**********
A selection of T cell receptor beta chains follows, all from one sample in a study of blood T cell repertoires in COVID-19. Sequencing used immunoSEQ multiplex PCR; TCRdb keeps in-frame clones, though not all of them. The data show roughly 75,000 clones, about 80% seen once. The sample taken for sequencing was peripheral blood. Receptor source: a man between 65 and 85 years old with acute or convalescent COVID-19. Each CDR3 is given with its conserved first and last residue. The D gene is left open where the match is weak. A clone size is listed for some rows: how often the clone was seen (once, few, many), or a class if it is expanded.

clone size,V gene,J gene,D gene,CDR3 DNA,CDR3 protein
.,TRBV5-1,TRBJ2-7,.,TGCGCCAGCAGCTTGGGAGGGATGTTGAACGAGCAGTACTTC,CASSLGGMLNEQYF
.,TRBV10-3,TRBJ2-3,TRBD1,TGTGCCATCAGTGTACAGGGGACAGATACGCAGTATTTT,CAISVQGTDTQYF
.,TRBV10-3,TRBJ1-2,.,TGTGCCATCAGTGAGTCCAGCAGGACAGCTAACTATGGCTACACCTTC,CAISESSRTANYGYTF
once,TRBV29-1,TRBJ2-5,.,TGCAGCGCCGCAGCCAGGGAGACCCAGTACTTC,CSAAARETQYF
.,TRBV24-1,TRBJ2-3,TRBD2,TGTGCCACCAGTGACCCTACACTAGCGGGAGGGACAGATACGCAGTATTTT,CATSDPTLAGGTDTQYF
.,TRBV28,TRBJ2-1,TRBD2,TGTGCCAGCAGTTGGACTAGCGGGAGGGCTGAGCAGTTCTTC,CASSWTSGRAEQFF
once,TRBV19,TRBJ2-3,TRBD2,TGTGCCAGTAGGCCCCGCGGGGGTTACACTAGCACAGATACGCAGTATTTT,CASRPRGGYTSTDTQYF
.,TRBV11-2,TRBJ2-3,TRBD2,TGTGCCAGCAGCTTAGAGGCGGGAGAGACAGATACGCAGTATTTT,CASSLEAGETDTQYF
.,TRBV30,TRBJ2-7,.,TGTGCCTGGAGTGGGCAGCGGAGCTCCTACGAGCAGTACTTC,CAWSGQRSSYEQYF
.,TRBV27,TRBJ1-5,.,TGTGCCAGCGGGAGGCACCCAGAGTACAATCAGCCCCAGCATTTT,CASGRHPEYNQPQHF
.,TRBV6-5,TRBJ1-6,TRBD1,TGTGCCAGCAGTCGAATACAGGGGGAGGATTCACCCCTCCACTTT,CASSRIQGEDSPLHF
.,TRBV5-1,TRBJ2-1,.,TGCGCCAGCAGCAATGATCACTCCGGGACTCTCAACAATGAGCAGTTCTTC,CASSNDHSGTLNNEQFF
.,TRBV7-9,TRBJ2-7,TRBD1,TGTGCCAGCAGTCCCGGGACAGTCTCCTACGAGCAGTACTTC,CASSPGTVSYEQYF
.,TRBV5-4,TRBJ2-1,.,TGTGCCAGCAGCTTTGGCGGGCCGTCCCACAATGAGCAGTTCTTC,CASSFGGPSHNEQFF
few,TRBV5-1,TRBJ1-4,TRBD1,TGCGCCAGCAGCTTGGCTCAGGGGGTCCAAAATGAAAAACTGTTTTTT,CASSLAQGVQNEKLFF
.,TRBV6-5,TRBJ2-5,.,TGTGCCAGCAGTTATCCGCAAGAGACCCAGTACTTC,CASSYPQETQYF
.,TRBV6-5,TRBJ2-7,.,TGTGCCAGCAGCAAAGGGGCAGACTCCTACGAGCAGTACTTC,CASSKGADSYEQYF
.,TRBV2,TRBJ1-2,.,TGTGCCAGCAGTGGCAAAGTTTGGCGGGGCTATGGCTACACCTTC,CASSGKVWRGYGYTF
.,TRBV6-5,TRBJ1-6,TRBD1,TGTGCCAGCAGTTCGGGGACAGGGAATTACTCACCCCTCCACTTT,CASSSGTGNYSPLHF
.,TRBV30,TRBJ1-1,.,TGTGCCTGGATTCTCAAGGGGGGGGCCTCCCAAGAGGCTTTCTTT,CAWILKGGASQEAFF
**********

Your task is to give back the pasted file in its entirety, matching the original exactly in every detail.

A selection of T cell receptor beta chains follows, all from one sample in a study of blood T cell repertoires in COVID-19. Sequencing used immunoSEQ multiplex PCR; TCRdb keeps in-frame clones, though not all of them. The data show roughly 75,000 clones, about 80% seen once. The sample taken for sequencing was peripheral blood. Receptor source: a man between 65 and 85 years old with acute or convalescent COVID-19. Each CDR3 is given with its conserved first and last residue. The D gene is left open where the match is weak. A clone size is listed for some rows: how often the clone was seen (once, few, many), or a class if it is expanded.

clone size,V gene,J gene,D gene,CDR3 DNA,CDR3 protein
.,TRBV5-1,TRBJ2-7,.,TGCGCCAGCAGCTTGGGAGGGATGTTGAACGAGCAGTACTTC,CASSLGGMLNEQYF
.,TRBV10-3,TRBJ2-3,TRBD1,TGTGCCATCAGTGTACAGGGGACAGATACGCAGTATTTT,CAISVQGTDTQYF
.,TRBV10-3,TRBJ1-2,.,TGTGCCATCAGTGAGTCCAGCAGGACAGCTAACTATGGCTACACCTTC,CAISESSRTANYGYTF
once,TRBV29-1,TRBJ2-5,.,TGCAGCGCCGCAGCCAGGGAGACCCAGTACTTC,CSAAARETQYF
.,TRBV24-1,TRBJ2-3,TRBD2,TGTGCCACCAGTGACCCTACACTAGCGGGAGGGACAGATACGCAGTATTTT,CATSDPTLAGGTDTQYF
.,TRBV28,TRBJ2-1,TRBD2,TGTGCCAGCAGTTGGACTAGCGGGAGGGCTGAGCAGTTCTTC,CASSWTSGRAEQFF
once,TRBV19,TRBJ2-3,TRBD2,TGTGCCAGTAGGCCCCGCGGGGGTTACACTAGCACAGATACGCAGTATTTT,CASRPRGGYTSTDTQYF
.,TRBV11-2,TRBJ2-3,TRBD2,TGTGCCAGCAGCTTAGAGGCGGGAGAGACAGATACGCAGTATTTT,CASSLEAGETDTQYF
.,TRBV30,TRBJ2-7,.,TGTGCCTGGAGTGGGCAGCGGAGCTCCTACGAGCAGTACTTC,CAWSGQRSSYEQYF
.,TRBV27,TRBJ1-5,.,TGTGCCAGCGGGAGGCACCCAGAGTACAATCAGCCCCAGCATTTT,CASGRHPEYNQPQHF
.,TRBV6-5,TRBJ1-6,TRBD1,TGTGCCAGCAGTCGAATACAGGGGGAGGATTCACCCCTCCACTTT,CASSRIQGEDSPLHF
.,TRBV5-1,TRBJ2-1,.,TGCGCCAGCAGCAATGATCACTCCGGGACTCTCAACAATGAGCAGTTCTTC,CASSNDHSGTLNNEQFF
.,TRBV7-9,TRBJ2-7,TRBD1,TGTGCCAGCAGTCCCGGGACAGTCTCCTACGAGCAGTACTTC,CASSPGTVSYEQYF
.,TRBV5-4,TRBJ2-1,.,TGTGCCAGCAGCTTTGGCGGGCCGTCCCACAATGAGCAGTTCTTC,CASSFGGPSHNEQFF
few,TRBV5-1,TRBJ1-4,TRBD1,TGCGCCAGCAGCTTGGCTCAGGGGGTCCAAAATGAAAAACTGTTTTTT,CASSLAQGVQNEKLFF
.,TRBV6-5,TRBJ2-5,.,TGTGCCAGCAGTTATCCGCAAGAGACCCAGTACTTC,CASSYPQETQYF
.,TRBV6-5,TRBJ2-7,.,TGTGCCAGCAGCAAAGGGGCAGACTCCTACGAGCAGTACTTC,CASSKGADSYEQYF
.,TRBV2,TRBJ1-2,.,TGTGCCAGCAGTGGCAAAGTTTGGCGGGGCTATGGCTACACCTTC,CASSGKVWRGYGYTF
.,TRBV6-5,TRBJ1-6,TRBD1,TGTGCCAGCAGTTCGGGGACAGGGAATTACTCACCCCTCCACTTT,CASSSGTGNYSPLHF
.,TRBV30,TRBJ1-1,.,TGTGCCTGGATTCTCAAGGGGGGGGCCTCCCAAGAGGCTTTCTTT,CAWILKGGASQEAFF